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Cover image for 80/20 is the new Half-Ass

80/20 is the new Half-Ass

swyx profile image swyx Originally published at swyx.io ・Updated on ・3 min read

The Pareto Principle is making you lazy.

Let me be more precise: The Pareto distribution is a useful model of power law effects in real life. But people are using it poorly, primarily as an excuse to be lazy.

This thought was triggered by Shaan Puri's newsletter featuring Steph Smith this week (both of whom I greatly respect, this is a jumping off point, not a dunk):

You hear 80/20 rules a lot in premium mediocre circles. If you want to signal that you are smarter than the average 80/20 bear, you might refer to the "high order bit" instead. Same shit, different status signal.

The spirit of the idea is sound. It's great for 280 character tweets and 5 minute soundbites. But idk if it's good for people who finish things. At best, I don't think it's sufficient for execution. At worst, it's just intellectually dishonest.

Look at reactions like this:

"Love this [80/20] framing! Great way to remove the fluff and get to the core".

I'm sorry but the remaining 80% is not "the fluff":

  • People forget that the devil is in the details. The first 20% everyone knows to say on Twitter. The remaining 80% is the ugly, nasty, hacky, unglamorous shit nobody talks about unless you've got time to sweat the details (unless you've already moved on to the next 80/20?).
    • The more popular the 80/20 meme becomes, the less competition you will have as someone who knows how to take things to the finish line.
  • People forget that causal attribution is subject to narrative fallacy. Ask a successful person what their 80/20 was and they'll confidently tell you in hindsight. The truth is at the time they had 4 other bets also going on that just didn't work out.
  • People forget that distributions aren't always Pareto. When you assert that "an 80/20" exists, you are asserting useful dimensionality reduction. Sometimes complex, or even linear, things just do not have an "80/20".

I'm reminded of that classic movie Click, where Adam Sandler finds a magic remote that lets him "80/20 his life":

Don't spend your life spraying 20% effort all over the place, hoping for 80% results, only to look back and wonder why you never hit 100% on anything.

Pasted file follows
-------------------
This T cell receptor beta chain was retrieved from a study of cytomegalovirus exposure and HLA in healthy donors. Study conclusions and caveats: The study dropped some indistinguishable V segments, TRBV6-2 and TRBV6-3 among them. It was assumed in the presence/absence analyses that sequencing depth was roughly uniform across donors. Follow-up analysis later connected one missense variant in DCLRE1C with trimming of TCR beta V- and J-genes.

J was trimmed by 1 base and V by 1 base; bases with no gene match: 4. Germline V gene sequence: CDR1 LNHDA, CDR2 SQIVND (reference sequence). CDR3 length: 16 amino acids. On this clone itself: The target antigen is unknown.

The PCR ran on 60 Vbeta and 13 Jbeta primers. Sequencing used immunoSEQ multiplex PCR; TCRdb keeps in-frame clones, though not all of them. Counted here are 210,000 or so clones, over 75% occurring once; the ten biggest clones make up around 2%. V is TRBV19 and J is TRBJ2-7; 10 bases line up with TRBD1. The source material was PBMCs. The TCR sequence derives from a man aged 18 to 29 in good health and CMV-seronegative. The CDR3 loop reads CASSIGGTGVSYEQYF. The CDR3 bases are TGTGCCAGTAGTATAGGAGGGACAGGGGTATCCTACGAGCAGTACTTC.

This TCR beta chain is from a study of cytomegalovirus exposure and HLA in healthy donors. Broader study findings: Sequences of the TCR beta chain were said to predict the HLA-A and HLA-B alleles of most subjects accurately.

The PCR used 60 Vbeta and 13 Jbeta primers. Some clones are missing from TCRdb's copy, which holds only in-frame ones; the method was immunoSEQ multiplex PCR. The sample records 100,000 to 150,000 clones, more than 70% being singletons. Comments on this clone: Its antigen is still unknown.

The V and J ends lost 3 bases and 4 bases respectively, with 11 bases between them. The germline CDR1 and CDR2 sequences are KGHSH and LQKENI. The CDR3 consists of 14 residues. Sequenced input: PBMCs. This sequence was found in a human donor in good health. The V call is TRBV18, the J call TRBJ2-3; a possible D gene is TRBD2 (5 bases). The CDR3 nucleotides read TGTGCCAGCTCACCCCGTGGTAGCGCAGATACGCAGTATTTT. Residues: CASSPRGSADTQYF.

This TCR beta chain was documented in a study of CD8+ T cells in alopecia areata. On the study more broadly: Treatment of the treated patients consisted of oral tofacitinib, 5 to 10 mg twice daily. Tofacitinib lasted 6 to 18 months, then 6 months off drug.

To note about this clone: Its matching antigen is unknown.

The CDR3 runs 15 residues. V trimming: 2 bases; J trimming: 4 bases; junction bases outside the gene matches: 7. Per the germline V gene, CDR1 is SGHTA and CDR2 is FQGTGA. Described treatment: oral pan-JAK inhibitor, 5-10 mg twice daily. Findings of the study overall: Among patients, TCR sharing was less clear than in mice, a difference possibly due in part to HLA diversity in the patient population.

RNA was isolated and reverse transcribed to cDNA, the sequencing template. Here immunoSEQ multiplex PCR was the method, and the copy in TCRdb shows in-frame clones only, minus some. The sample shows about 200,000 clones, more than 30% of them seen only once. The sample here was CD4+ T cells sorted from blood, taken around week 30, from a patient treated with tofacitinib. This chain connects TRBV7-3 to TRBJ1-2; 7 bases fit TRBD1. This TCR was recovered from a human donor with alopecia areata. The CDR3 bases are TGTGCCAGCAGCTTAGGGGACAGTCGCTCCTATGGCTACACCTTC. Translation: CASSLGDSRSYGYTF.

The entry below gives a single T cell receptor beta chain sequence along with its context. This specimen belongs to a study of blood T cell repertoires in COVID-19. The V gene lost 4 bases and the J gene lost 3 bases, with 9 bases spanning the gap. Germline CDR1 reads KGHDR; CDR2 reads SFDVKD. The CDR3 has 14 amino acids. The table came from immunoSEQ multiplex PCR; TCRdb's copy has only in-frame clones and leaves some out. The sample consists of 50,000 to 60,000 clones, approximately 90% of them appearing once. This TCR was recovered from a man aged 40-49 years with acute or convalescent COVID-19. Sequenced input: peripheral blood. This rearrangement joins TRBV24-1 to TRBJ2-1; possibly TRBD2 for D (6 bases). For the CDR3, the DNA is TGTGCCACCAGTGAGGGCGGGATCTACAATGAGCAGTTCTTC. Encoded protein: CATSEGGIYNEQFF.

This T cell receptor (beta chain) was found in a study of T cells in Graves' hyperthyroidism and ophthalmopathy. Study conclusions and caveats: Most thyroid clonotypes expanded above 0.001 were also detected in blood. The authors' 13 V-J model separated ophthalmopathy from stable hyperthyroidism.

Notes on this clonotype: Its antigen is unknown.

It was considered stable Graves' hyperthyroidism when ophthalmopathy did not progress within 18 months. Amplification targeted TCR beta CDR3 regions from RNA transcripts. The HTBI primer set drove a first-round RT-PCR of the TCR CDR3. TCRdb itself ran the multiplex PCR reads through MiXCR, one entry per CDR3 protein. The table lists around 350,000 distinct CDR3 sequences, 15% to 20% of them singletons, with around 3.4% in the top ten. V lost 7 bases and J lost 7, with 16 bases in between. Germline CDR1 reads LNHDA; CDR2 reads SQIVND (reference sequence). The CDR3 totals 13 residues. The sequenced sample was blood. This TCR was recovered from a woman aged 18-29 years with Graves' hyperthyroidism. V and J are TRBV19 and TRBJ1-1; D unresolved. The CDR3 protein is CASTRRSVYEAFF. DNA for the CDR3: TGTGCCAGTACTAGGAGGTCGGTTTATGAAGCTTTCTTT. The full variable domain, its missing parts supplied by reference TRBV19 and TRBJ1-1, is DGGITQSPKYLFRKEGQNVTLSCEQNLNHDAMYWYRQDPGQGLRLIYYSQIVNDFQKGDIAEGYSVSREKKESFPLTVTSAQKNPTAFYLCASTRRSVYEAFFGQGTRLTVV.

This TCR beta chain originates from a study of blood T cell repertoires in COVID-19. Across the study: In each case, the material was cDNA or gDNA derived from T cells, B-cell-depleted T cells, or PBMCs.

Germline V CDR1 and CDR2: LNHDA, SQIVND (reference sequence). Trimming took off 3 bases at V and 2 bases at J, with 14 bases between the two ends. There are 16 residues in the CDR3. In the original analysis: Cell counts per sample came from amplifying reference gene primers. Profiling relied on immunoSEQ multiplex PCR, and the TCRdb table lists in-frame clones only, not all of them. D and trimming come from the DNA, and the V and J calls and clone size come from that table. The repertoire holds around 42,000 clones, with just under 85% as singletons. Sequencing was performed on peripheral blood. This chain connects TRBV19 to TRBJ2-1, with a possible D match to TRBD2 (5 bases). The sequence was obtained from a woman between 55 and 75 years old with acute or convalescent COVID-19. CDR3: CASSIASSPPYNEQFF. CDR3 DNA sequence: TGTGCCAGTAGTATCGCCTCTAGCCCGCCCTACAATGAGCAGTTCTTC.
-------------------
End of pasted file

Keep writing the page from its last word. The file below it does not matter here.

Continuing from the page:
Edit: The always excellent David Golden wrote a wonderful response to this piece highlighting the cases where 80/20 is actually very justified, and I agree!

This topic is loosely related to Epistemology, which I've written about briefly.

Discussion (5)

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raddevus profile image
raddevus

I'm pretty sure 80/20 Rule has become a platitude (as it was used in the example you provided at the beginning of your article).
From Wikipedia:
"A platitude is a trite, meaningless, or prosaic statement, often used as a thought-terminating clichΓ©, aimed at quelling social, emotional, or cognitive unease.[1] The statement may be true, but its meaning has been lost due to its excessive use."
No worries. No one believes in 80/20 Rule anyways -- except where it is true.
For example...
80% of the work is done by 20% of the people. πŸ˜†πŸ˜†

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fatmonky profile image
fatmonky

To your point on narrative fallacy of causal attribution, it reminded me of this essay:
paulgraham.com/disc.html
β€œ Because biographies of famous scientists tend to edit out their mistakes, we underestimate the degree of risk they were willing to take. And because anything a famous scientist did that wasn't a mistake has probably now become the conventional wisdom, those choices don't seem risky either.”

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swyx profile image
swyx Author

great quote!

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fatmonky profile image
fatmonky

re parachute rigger, people forget that Chernobyl was caused by the edge case (the graphite control rod tips of the Soviet design could, in a small no of cases, lead to a runaway reaction, as happened). So the 80/20 rule cannot be used for situations and contexts where there is risk of ruin for the entire system.

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mellen profile image
Matt Ellen

What's the 80/20 on this article? At least 20% of the article is the string 80/20, so I'm guessing it's in favour of the heuristic. πŸ˜‹

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